The missing piece of the sleep puzzle.
We all want our children to sleep well, settle easily and take restorative naps. We work on sleep hygiene, we set up consistent routines, and have predictable pre sleep rituals. We teach our babies to self settle, and we’re patient with them….
But sometimes they just wont …..
Sleep through the night
Stop waking early
Take longer naps
Settle easily at night time
When you feel you’ve exhausted all options and wonder still why your baby or toddler or even school aged child isn’t sleeping well, this is the blog for you!
I first noticed this as a variable when my own son was just over 1. He was a very active child from birth! Early to roll, crawl, stand and walk, he wanted to move! If I didn’t let him move, his sleep fell apart. He would be wide awake in the middle of the night, or mid nap, just WIDE awake! He needed to be physically tired enough to mentally relax and sleep well.
I’ve since seen this as a consistent variable with my clients. When parents have a busy day running errands and baby spends the day in the car seat and stroller, they just aren’t physically tired.
The rise of baby contraptions such as exersaucers, bumbos, high chairs, swings, rockers, all restrain a baby in some way and discourage that full body physical movement, and body exertion that floor time encourages.
Sometimes the problem is over tired babies generally don’t like floor time, and they cry when placed on the floor so parents feel they don’t like it, and resort to carrying or restraining them.
Since I began questioning our life styles, stuck in traffic with children, stuck at home in lock downs with children, I wanted to look further into exactly how much physical activity babies and children need in a day to maintain health, and sleep well.
The answers might surprise you.
The WHO recommends…..
In a 24-hour day, infants (less than 1 year) should:
- be physically active several times a day in a variety of ways, particularly through interactive floor-based play; more is better. For those not yet mobile, this includes at least 30 minutes in prone position (tummy time) spread throughout the day while awake;
- not be restrained for more than 1 hour at a time (e.g., prams/strollers, high chairs, or strapped on a caregiver’s back).
I interpret this “several times a day” as between every nap. By definition several means 3 or more, so that means between every nap, your baby should be on the floor playing, having some tummy time (could be on your lap or chest), practising rolling, crawling, standing, all that good stuff. So if we go for a walk for an hour, we also need to prioritise floor time in that awake period.
Obviously some days are just busy days and this isn’t possible, but if you’re trying to work on sleep, think about how active your baby has been and whether they are tired enough to sleep.
In a 24-hour day, children 1-2 years of age should:
- spend at least 180 minutes (3 hours!!!) in a variety of types of physical activities at any intensity, including moderate- to vigorous-intensity physical activity, spread throughout the day; more is better;
- not be restrained for more than 1 hour at a time (e.g., prams/strollers, high chairs, or strapped on a caregiver’s back) or sit for extended periods of time.
The way I interpret this one is not that your 1-2 year old needs to go on a 3 hour run, but if they nap for 1-2 hours in the day, that leaves 9-10 hours of awake time for physical play. Hit the play grounds, parks, back yards, and let them explore, get dirty, run and walk and play. If they’re attending pre-school or day care, choose one which prioritises physical play.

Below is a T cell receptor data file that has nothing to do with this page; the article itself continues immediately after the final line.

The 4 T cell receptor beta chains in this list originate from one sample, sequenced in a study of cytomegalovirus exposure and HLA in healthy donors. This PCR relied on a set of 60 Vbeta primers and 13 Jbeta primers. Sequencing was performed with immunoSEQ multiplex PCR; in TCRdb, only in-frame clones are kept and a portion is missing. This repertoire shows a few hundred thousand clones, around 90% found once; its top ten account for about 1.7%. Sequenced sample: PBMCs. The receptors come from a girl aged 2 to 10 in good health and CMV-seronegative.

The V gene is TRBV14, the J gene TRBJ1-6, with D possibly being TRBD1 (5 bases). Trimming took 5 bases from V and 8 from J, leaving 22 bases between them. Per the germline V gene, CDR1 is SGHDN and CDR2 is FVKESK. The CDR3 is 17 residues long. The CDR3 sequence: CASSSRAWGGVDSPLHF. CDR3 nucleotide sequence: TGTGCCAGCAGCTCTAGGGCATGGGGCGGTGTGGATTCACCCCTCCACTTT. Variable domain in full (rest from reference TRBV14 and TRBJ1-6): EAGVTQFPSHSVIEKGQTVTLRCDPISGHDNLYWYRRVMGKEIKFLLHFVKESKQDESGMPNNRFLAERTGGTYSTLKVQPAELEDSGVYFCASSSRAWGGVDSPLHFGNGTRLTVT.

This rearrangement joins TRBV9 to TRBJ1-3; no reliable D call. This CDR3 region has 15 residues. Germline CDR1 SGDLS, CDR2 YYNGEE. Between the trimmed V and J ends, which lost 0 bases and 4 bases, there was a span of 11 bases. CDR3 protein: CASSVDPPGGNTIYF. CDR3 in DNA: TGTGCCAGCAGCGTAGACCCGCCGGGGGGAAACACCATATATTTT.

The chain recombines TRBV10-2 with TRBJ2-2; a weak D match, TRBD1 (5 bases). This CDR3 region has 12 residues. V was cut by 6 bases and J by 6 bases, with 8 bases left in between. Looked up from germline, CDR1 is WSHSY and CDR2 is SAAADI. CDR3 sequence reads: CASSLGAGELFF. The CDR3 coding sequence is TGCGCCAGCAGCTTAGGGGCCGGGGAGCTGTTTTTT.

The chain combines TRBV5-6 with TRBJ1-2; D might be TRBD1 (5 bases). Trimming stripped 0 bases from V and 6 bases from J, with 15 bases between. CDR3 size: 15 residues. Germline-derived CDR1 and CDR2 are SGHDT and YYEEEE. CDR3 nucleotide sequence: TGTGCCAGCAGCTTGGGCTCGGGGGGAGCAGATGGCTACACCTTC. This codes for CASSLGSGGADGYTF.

(I literally trialled a pre school for my son once, who got frustrated that he wouldn’t come inside and play with the sticker activity they set up, he wanted to play outside all day, in the sandpit and with the trikes, and slides and swings, we left that centre!)
In a 24-hour day, children 3-4 years of age should:
- spend at least 180 minutes in a variety of types of physical activities at any intensity, of which at least 60 minutes is moderate- to vigorous-intensity physical activity, spread throughout the day; more is better;
- not be restrained for more than 1 hour at a time (e.g., prams/strollers) or sit for extended periods of time.
I see here that by 3-4 years they WHO has increased from including some moderate to vigorous activity, to asking for 60 minutes a day.
The definition of moderate to vigorous is…..
“Moderate physical activity is activity that children can easily do. It makes children's heart rate and breathing rate go up a little bit. Examples are walking and dancing. Vigorous physical activity is activity that quickly makes children tired.”
Can they walk to pre-school, can they walk around the super market rather than sit in the trolley. I used to send mine on a mission at 3-4 years to get the….. “loaf of bread and bring it back to me. Or go find the cheese…. If I had to swap it because the got the wrong brand, that’s ok! They loved the walking and activity rather than sitting. Play some music at home and dance! One song is 3-4 minutes long, you’ve only got 56 minutes left to fill in!
If your curious about older children, 5-18 years or adults, the number drops to 60 minutes a day for 5-18 year olds of vigorous activity and 45 minutes for 18 years plus. Do you move enough to sleep well? Remember these are minimums, and the WHO says at all ages, more is better, and will have bigger benefits.
Move well, sleep well!
Emma is the owner and founder of Baby Sleep Consultant, she is a Certified Infant and Child Sleep Consultant, Happiest Baby on the Block Educator, Royal Children's Hospital in Melbourne Certificate in Infant Sleep, a Bachelor of Science, and Diploma in Education.
Emma is a mother to 3 children, and loves writing when she isn't working with tired clients and cheering on her team helping thousands of mums just like you.
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